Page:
Dr. Brian Straus walks patients through the two different types of ankle injuries and the steps to address each condition.
Dallas, TX – Dallas orthopedic surgeon, Dr. Brian E. Straus, specializes in the repair of joints that are affected by worn cartilage, trauma, or disease. Ankle injuries make up a large portion of Dr. Straus’s patients at All-Star Orthopaedics, and these injuries are common in patients of all ages.
Many of Dr. Straus’s patients who visit his office for ankle care initially seek medical attention due to a specific event in which they heard a “snap” in the ankle. Dr. Straus recommends that these patients begin R.I.C.E. treatment as soon as possible—before they even visit his practice. The R.I.C.E. protocol requires:
- Rest: Avoid placing weight on the injured ankle
- Ice: Ice the ankle for 20-minute intervals to reduce swelling
- Compression: Wrap an ACE bandage around the foot, ankle, and bottom of the leg
- Elevation: Keep the injured ankle elevated with the toes above the heart
Dr. Straus highlights that he treats a fracture and a break with the same degree of severity. A fracture is still a type of break, with a ligament occasionally pulling away a small piece of bone.
There are two types of ankle fractures—those where the ankle is fractured on one side, and those where the ankle is fractured on both sides. “I tell my patients to think of the ankle as a circle or intact ring,” says Dr. Straus. “If broken only on one side, the ring is stable and joint alignment is maintained.” In these cases, patients will usually heal with the use of an ankle brace or a fracture boot and should be able to place weight on the ankle as long as no pain results. Dr. Straus says physical therapy is often recommended to ensure a return to range of motion and improve overall strength of the ankle.
However, if fractured on both sides, ankle surgery is usually necessary. If the bones are not re-aligned properly, patients have a good chance of developing arthritis later on in life. Typically, patients need to keep weight off of the injured ankle 6-8 weeks after surgery before they begin work on regaining their range of motion.
For Dr. Straus’s Dallas orthopedic surgery patients who are anxious about their athletic futures, he notes that most patients are eventually able to return to their normal physical activities. However, he also recommends that his ankle surgery patients at All-Star Orthopaedics allow themselves a full year of recovery time to ensure that the ankle is completely healed.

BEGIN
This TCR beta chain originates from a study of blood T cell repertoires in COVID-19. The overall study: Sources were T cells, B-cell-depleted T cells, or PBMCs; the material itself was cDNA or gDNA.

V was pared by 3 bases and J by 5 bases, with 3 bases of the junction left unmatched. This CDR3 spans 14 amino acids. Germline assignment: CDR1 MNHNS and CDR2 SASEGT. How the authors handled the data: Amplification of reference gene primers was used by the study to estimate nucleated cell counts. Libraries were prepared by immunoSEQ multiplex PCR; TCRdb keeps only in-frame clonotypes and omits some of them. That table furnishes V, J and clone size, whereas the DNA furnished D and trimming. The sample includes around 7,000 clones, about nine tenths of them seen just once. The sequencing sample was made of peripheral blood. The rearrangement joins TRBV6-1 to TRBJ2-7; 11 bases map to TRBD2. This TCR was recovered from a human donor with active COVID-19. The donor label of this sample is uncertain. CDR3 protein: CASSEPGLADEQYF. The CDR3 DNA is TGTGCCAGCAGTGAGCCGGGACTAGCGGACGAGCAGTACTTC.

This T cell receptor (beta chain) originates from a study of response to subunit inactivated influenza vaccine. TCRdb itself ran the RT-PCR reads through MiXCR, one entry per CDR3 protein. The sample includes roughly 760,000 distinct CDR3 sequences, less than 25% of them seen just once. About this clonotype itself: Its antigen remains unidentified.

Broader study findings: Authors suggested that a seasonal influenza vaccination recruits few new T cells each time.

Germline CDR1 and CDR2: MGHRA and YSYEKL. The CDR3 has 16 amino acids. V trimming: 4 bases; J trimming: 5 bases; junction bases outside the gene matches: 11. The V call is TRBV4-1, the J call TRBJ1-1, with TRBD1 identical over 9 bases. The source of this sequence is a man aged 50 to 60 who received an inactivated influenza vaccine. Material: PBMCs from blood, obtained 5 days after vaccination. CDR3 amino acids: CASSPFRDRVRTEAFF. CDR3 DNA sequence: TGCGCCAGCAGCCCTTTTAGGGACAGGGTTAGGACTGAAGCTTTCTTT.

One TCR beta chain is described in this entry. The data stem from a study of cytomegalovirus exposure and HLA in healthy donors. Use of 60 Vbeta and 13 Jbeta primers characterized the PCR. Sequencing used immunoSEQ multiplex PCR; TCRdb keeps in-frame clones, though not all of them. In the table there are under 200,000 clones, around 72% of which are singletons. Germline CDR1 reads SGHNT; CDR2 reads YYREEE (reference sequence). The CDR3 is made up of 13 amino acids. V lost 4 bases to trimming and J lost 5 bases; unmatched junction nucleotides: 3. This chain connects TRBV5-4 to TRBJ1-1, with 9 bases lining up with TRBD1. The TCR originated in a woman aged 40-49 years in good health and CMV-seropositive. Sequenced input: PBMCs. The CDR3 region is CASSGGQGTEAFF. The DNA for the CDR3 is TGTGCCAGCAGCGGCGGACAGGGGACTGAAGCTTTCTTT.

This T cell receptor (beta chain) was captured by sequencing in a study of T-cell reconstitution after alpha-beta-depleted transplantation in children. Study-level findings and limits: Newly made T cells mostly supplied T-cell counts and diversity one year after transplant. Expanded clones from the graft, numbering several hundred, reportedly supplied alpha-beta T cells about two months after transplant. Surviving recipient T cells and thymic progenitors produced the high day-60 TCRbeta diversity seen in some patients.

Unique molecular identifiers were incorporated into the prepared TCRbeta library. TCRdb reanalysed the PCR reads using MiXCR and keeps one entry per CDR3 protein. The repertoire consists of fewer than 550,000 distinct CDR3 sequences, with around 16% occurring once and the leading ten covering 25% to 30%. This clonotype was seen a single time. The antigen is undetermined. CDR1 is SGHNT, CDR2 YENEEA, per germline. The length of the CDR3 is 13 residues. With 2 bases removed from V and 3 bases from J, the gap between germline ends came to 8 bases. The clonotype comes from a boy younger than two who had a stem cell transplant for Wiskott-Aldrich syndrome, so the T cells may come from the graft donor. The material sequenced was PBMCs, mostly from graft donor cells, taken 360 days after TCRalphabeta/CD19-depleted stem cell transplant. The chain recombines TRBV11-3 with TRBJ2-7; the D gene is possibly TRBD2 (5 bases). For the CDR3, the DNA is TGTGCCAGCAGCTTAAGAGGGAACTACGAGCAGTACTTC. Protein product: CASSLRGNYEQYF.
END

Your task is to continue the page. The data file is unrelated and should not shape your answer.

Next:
About Brian E. Straus, MD
Dr. Brian Straus completed his Foot & Ankle/Sports Fellowship at the Foundation for Orthopaedic, Athletic, and Reconstructive Research. He is a board-certified orthopedic surgeon and a member of the American Orthopaedic Foot and Ankle Society. Dr. Straus is available for interview upon request.
About All-Star Orthopaedics
All-Star Orthopaedics specializes in a range of orthopaedic treatments including spinal surgery, hand surgery, foot surgery, sports medicine, and joint replacement. The practice has been serving the Dallas-Fort Worth area since 1997 and has its own on-site physical rehabilitation center. The specialists at All-Star Orthopaedics are available for interview upon request.
The doctors at All-Star Orthopaedics teach patients how to prevent sports-related injuries like ACL tears before they happen in order to extend the length of their athletic careers.
Irving, TX – All-Star Orthopaedics is led by eight orthopaedic surgeons with experience in areas ranging from foot surgery to neck surgery. Additionally, sports medicine makes up a significant part of the practice, and the doctors at All-Star Orthopaedics are dedicated not only to treating sports-related injuries, but also educating their patients to prevent injury before it happens.
According to the Dallas Orthopaedic surgeons, many active people suffer major sports injuries caused by poor training practices or the improper use of equipment. In addition, injuries can be caused by patients exercising without a proper warm-up or straining their muscles and bodies too forcefully during exercise. Of the sports-related injuries they witness, the surgeons say ACL tears make up a large majority.
Dr. W. Grear Hurt, a board-certified orthopaedic surgeon at All-Star Orthopaedics, notes that an estimated 250,000 ACL injuries occur each year. Around 20,000 of these cases are high school students, he says, adding that high school females are 3 times more likely to injure their ACLs as their male counterparts. Furthermore, Dr. Hunt says 70% of all ACL injuries are non-contact and result from sudden deceleration such as landing from a jump or a cut and pivot motion.
As knee injuries can lead to prematurely ending an individual’s athletic career, Dr. Hurt stresses the importance of available prevention programs. He cites that one study showed the completion of a neuromuscular training program reduced the risk of noncontact ACL injuries by 70% in female athletes. According to Dr. Hurt, some effective ACL tear prevention strategies include:
- Biomechanics technique feedback
- Balance and core stability training
- Strength training
- Increasing agility and flexibility
- Aerobic fitness
- Neuromuscular training